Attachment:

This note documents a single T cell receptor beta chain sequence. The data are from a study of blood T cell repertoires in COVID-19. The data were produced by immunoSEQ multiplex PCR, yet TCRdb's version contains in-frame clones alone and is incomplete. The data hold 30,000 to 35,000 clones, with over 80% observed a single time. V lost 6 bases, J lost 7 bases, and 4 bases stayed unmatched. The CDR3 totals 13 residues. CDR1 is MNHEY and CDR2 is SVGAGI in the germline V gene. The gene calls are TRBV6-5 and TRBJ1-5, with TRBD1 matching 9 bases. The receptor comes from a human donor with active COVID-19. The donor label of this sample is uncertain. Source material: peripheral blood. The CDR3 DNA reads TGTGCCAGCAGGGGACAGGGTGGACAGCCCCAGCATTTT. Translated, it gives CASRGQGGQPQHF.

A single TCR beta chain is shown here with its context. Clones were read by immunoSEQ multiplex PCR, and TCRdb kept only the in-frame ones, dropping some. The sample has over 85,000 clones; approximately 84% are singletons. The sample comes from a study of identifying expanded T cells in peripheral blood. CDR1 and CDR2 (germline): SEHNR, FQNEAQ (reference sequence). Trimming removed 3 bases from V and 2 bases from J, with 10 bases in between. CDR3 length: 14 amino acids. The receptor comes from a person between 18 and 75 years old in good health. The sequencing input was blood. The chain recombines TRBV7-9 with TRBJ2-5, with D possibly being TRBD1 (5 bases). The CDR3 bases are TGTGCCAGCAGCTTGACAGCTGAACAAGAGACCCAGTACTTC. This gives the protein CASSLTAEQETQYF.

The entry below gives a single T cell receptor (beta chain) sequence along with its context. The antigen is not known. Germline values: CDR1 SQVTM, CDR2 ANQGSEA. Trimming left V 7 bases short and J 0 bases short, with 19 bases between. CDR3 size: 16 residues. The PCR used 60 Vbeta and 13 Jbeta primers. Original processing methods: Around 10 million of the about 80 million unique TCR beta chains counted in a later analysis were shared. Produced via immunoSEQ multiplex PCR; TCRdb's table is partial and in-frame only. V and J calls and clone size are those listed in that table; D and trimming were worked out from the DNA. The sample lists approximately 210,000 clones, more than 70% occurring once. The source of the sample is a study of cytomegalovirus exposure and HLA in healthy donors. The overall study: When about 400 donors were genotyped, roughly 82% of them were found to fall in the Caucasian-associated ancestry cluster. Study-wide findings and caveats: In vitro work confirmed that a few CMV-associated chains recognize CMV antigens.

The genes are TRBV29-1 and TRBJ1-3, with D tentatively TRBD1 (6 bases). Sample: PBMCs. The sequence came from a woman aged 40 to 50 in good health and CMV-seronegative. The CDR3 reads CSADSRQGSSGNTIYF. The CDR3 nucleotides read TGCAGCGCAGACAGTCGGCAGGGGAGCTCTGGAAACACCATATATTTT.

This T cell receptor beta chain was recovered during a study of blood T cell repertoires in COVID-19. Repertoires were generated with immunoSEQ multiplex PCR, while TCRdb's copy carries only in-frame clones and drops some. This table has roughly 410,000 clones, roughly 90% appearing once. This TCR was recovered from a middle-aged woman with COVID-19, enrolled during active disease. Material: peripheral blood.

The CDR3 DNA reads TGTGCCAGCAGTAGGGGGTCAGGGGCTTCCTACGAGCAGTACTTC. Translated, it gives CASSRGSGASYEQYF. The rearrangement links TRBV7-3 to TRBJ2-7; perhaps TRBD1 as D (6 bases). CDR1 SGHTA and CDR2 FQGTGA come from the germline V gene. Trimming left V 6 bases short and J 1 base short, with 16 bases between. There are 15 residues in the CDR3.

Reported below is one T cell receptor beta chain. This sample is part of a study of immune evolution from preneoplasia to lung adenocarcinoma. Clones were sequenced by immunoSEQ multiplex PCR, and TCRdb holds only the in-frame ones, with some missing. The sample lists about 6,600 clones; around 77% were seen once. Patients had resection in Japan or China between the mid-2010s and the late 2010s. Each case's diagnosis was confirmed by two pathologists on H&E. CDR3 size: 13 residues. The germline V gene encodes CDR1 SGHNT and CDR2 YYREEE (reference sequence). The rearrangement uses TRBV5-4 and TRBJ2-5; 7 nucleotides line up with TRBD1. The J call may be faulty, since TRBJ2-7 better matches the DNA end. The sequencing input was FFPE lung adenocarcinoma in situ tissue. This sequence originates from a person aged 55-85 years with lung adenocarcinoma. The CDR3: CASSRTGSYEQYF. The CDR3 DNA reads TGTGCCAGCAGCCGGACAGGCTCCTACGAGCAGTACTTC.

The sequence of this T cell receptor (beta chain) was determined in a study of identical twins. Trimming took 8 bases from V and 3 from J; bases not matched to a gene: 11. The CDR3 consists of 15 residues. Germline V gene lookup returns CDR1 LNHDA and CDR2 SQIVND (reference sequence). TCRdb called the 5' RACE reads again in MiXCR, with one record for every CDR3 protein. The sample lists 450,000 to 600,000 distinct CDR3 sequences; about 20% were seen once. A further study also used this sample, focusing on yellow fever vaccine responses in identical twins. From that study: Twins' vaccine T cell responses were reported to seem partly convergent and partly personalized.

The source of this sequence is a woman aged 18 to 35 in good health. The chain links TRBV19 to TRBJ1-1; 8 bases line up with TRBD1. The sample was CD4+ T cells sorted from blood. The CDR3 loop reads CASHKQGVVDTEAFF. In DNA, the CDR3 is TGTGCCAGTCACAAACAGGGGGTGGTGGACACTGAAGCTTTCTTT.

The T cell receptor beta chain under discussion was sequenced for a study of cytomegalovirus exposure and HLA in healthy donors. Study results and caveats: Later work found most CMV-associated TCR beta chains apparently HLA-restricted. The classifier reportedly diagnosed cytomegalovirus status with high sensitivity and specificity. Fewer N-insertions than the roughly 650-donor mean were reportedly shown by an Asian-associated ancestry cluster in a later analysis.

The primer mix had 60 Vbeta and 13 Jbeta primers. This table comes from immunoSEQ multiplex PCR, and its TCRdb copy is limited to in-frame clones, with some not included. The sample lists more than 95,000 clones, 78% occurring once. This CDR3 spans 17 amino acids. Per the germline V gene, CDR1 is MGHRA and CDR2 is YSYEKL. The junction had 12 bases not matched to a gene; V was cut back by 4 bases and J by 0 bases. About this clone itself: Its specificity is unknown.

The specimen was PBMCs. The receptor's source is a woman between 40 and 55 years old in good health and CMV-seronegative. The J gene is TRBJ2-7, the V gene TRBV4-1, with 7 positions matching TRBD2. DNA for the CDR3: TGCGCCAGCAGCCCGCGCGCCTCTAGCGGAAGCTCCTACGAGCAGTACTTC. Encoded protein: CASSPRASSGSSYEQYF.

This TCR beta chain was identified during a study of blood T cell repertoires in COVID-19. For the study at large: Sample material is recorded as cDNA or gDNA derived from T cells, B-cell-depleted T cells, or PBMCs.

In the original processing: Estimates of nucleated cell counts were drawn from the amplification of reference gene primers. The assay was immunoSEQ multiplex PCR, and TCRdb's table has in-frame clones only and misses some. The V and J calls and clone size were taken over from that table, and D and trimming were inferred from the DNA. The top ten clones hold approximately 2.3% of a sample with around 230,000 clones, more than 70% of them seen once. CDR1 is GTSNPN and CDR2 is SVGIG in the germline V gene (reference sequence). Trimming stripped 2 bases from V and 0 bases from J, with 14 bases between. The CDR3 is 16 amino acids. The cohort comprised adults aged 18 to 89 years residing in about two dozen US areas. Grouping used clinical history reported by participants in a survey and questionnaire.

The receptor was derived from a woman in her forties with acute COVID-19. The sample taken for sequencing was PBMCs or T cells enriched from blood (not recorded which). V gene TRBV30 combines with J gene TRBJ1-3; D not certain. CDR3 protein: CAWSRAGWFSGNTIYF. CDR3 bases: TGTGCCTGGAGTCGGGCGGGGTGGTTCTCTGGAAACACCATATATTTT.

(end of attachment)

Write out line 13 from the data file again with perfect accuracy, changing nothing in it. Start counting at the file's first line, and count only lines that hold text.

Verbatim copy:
This TCR beta chain was identified during a study of blood T cell repertoires in COVID-19. For the study at large: Sample material is recorded as cDNA or gDNA derived from T cells, B-cell-depleted T cells, or PBMCs.